Similarly, patients in Group B received resistance training also showed a statistically improvement in SBP by 1.95% and 3.99%, DBP by 2.03% and 6.81% and HR by 1.67% and 5.66%.

Fabio T Montrezol et al. [16] concluded that the resistance training promotes a reduction in blood pressure and an improvement in muscle strength. Resistance training increased circulating levels of adiponectin and reduced the levels of plasma Intracellular Adhesion Molecule-1. Due to augmentation in catecholamines during resistance training, especially epinephrine. A redistribution of adhesion molecules in the endothelium occur, since neutrophils and lymphocytes have receptors to catecholamines. And catecholamine elicits expression of specific adhesion molecules and changes in its cytoskeletal organizations then altering its adhesion to endothelial wall. There was improvements in muscle strength in training group (p< 0.01) and significant reduction in the systolic blood pressure during the day time in training group was (p< 0.05) [16].

J. del Pozo – Cruz et al. [17] found the hypotensive acute effect of a combined resistance and walk based exercise among over 65 year old community dwelling women and found that a single bout of combined resistance and walking based exercise is feasible, safe and effective significantly decreasing the diastolic blood pressure in both post exercise 9% and after post 24 hour post exercise 7%. The decrease in the diastolic blood pressure seems modest. It has been shown that a decrease in blood pressure of at least 2 mmHg is associated with 6% decrease in mortality from stroke and 4% from coronary heart disease [17].

Antonio Paoli et al. [8] found the effects of high intensity circuit training, low intensity circuit training and endurance training on blood pressure and lipoproteins in middle aged overweight men and the main finding of this study was the greater effect on blood lipids improvement of a high intensity circuit compared to a lighter circuit or to an endurance training. Different kinds of circuit showed different effects on blood pressure. Low intensity circuit training more improves systolic blood pressure compared to high intensity training and endurance training while the effect of exercise on diastolic blood pressure was greater in response to high intensity circuit training. Resistance training has long been accepted for developing and maintaining muscular strength, endurance, and power and muscle mass [8].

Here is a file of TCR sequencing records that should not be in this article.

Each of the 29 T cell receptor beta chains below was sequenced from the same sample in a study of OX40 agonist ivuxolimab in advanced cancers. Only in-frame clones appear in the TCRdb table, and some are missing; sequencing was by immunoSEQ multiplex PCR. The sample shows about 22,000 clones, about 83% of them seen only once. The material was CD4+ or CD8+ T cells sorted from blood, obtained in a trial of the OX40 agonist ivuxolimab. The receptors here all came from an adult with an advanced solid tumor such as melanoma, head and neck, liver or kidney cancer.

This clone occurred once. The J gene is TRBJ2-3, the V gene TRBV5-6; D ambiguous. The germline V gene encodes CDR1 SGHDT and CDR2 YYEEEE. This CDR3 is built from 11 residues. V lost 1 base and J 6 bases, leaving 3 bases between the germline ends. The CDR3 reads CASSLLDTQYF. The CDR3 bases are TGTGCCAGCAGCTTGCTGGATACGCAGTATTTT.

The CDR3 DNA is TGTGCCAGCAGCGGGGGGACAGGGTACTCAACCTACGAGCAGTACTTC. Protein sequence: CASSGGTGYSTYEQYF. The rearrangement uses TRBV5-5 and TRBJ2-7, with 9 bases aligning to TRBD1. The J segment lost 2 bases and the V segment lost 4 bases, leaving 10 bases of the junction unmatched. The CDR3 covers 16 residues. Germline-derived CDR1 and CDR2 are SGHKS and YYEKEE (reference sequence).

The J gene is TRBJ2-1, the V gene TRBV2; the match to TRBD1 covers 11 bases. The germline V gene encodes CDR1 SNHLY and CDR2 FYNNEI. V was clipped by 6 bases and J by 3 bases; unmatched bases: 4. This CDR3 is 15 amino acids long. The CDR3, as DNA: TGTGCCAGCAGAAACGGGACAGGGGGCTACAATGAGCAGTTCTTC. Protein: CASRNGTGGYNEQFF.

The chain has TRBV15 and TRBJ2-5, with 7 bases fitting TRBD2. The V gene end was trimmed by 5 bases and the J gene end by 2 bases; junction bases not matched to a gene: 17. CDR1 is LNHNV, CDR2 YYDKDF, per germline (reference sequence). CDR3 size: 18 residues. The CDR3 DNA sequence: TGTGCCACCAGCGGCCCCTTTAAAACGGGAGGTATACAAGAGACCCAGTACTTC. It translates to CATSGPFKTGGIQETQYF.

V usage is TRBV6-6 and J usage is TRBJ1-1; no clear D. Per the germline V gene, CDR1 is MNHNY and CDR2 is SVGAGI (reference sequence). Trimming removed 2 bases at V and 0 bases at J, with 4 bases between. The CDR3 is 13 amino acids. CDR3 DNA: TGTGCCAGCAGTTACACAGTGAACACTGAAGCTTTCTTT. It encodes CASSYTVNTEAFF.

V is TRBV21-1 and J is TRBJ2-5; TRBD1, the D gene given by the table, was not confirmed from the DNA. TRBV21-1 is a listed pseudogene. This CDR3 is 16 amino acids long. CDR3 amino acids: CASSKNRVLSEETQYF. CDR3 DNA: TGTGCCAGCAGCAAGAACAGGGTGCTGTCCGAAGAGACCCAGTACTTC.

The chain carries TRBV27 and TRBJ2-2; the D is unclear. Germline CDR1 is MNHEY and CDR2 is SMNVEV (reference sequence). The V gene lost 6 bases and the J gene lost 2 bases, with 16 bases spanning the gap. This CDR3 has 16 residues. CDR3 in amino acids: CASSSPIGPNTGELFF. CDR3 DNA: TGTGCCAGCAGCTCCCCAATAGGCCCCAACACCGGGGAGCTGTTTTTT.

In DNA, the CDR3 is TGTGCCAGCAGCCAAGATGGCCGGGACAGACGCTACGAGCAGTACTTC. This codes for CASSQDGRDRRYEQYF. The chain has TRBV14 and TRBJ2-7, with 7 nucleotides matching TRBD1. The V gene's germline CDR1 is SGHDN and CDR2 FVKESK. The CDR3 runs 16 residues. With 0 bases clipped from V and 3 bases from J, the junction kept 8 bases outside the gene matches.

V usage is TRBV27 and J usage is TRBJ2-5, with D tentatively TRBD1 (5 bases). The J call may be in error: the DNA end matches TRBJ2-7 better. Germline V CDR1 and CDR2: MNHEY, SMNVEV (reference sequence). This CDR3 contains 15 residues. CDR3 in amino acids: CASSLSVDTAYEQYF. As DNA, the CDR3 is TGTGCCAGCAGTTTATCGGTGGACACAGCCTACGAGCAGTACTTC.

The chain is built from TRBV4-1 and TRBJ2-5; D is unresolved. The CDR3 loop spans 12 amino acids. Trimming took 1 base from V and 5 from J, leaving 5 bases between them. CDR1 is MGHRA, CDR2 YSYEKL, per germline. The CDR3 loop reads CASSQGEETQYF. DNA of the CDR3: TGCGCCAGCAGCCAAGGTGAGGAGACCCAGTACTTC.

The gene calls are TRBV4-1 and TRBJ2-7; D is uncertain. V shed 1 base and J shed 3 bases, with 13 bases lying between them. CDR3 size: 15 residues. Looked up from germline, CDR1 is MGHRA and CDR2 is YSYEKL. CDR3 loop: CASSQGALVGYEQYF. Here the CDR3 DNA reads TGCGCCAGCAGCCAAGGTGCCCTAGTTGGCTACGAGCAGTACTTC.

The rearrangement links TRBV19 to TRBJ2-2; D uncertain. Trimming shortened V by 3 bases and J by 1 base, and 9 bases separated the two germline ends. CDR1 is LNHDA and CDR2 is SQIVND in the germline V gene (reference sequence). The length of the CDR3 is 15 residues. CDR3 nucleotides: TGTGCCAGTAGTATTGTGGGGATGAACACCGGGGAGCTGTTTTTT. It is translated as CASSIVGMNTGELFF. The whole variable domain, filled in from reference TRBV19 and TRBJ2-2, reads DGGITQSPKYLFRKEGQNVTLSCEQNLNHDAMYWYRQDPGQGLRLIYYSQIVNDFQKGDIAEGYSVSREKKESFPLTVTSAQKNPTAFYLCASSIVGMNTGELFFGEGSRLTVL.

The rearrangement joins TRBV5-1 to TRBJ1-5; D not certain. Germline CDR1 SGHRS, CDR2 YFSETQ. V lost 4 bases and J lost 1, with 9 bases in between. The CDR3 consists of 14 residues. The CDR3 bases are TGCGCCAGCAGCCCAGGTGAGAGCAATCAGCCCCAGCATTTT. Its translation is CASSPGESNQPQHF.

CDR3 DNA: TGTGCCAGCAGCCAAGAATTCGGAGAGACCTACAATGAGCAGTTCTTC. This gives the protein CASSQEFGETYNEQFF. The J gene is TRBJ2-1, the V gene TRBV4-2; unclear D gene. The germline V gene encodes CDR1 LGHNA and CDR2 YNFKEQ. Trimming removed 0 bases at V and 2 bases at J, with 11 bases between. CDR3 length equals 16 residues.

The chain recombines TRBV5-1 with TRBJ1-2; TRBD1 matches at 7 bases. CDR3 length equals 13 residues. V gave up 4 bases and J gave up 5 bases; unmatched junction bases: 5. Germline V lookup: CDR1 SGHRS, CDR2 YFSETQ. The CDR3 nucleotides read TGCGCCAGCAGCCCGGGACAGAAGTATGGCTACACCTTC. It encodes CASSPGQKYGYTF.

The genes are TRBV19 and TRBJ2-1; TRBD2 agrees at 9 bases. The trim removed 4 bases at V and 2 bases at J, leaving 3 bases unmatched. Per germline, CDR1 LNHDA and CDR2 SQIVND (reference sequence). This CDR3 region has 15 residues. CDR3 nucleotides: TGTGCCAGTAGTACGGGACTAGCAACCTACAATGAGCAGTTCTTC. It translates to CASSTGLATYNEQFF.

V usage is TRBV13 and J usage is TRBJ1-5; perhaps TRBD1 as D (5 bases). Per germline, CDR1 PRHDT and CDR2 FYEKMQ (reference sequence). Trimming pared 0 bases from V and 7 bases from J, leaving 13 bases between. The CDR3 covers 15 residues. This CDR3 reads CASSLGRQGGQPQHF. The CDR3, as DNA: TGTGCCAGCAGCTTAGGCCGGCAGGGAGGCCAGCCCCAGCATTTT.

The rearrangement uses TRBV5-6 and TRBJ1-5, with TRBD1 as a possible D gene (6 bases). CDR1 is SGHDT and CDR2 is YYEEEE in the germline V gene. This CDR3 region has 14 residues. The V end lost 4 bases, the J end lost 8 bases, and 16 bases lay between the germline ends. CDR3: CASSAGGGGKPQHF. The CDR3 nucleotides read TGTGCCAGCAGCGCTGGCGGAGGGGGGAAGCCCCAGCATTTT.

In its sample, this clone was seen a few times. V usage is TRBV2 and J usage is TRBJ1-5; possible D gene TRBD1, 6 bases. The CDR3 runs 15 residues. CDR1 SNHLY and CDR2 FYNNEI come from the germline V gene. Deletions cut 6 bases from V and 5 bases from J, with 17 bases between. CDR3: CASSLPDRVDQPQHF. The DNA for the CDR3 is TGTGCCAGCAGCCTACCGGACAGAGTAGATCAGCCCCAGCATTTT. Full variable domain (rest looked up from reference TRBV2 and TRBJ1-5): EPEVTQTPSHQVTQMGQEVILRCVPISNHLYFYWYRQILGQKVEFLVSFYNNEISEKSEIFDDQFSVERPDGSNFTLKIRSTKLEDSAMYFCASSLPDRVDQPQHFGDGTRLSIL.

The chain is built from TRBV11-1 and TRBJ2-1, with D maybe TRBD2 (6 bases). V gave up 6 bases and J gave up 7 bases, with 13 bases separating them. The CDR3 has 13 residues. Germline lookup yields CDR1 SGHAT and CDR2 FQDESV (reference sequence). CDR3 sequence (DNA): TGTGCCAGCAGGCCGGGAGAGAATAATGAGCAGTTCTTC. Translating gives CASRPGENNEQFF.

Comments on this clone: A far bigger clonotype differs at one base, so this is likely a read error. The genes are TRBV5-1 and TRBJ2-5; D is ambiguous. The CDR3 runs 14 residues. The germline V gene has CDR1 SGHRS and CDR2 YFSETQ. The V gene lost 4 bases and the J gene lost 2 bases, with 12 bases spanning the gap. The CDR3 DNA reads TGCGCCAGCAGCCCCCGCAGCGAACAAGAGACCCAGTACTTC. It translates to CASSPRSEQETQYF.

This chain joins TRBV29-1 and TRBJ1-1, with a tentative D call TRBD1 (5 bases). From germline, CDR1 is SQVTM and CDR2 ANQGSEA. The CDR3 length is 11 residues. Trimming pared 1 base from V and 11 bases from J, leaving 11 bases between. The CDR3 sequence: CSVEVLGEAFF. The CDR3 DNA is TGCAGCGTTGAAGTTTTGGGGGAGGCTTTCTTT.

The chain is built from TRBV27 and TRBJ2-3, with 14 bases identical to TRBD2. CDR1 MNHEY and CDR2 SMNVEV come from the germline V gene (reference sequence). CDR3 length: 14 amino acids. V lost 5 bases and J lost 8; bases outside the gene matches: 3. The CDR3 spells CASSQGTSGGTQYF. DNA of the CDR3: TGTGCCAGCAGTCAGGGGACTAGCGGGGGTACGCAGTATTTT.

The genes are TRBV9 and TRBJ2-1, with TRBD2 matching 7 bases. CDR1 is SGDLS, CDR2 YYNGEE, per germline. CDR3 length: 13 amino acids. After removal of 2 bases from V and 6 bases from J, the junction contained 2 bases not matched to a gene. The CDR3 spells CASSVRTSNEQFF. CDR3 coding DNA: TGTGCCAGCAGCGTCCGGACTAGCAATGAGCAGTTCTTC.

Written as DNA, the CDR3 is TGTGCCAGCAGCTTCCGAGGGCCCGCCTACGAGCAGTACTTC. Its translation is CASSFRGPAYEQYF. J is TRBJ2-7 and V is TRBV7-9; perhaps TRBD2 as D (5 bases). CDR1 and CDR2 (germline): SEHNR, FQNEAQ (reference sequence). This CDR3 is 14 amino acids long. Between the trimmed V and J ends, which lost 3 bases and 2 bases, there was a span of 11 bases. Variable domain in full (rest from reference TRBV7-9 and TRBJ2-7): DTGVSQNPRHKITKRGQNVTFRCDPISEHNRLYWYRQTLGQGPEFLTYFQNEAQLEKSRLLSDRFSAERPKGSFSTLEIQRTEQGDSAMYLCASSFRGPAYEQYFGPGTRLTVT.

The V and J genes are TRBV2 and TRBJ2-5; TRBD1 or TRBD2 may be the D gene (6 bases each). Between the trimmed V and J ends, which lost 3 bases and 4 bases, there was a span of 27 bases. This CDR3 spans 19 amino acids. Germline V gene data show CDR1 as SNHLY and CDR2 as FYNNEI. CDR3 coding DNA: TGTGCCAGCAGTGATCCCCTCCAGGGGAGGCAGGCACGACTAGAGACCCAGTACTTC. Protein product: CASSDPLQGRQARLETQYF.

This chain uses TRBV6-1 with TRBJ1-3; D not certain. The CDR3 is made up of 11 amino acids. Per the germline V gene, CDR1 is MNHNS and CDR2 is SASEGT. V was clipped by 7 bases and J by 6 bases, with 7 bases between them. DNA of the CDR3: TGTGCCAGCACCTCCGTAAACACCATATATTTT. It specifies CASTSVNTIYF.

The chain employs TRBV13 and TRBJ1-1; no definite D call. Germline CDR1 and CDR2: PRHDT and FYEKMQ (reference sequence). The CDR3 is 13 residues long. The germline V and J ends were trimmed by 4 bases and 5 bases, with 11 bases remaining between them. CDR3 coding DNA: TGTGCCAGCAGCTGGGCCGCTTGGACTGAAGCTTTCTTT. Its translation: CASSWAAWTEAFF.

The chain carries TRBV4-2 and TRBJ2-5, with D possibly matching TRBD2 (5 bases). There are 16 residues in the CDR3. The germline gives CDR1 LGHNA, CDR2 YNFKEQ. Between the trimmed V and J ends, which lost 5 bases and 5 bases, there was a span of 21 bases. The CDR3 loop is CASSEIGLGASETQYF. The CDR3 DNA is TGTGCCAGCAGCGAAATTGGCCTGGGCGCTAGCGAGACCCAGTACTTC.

In summary, the result of our study revealed that both treatment techniques were effective in reducing systolic blood pressure, diastolic blood pressure and heart rate but statically there was significant difference between both the groups at the end of 6th week. So, the result lead us to reject the null hypothesis thereby confirming that there will be significant difference between effectiveness of aerobic and resistance training in reducing blood pressure in hypertensive patients.

Limitation of study
1. Sample size was small.
2. Study duration was short.
3. Follow-up of aerobic and resistance training was not done.

Relevance to Clinical Practice

The finding of the present study suggests that aerobic and resistance training in patients of hypertension leads to decrease in blood pressure. Aerobic exercise is easily done on the ground level by the patients as aerobic exercise was not done effectively on treadmill or cycling by the patients of all age. The encouraging effect of aerobic and resistance training in our study suggests that both the training have useful adjunctive intervention in the management of blood pressure in patients with hypertension.

Future Research

The present study investigated the effect of aerobic versus resistance training on blood pressure in hypertensive subjects. So, future research with larger study population may evaluate the impact of aerobic and resistance training on arterial stiffness due to high blood pressure. For future research arterial stiffness should be measured by pulse wave velocity. These finding will be able to clearly demonstrate the mechanism of improvement in blood pressure when using aerobic and resistance training.

Conclusion

Results of the study showed that in patients with aerobic and resistance training yielded a clinically significant improvement in hypertension. On between Group A and Group B analysis there is significant improvement in aerobic training when compared with resistance training at the end of 6th week. So, the result of the study indicated that aerobic training performed on ground can also bring significant improvement in patients with hypertension.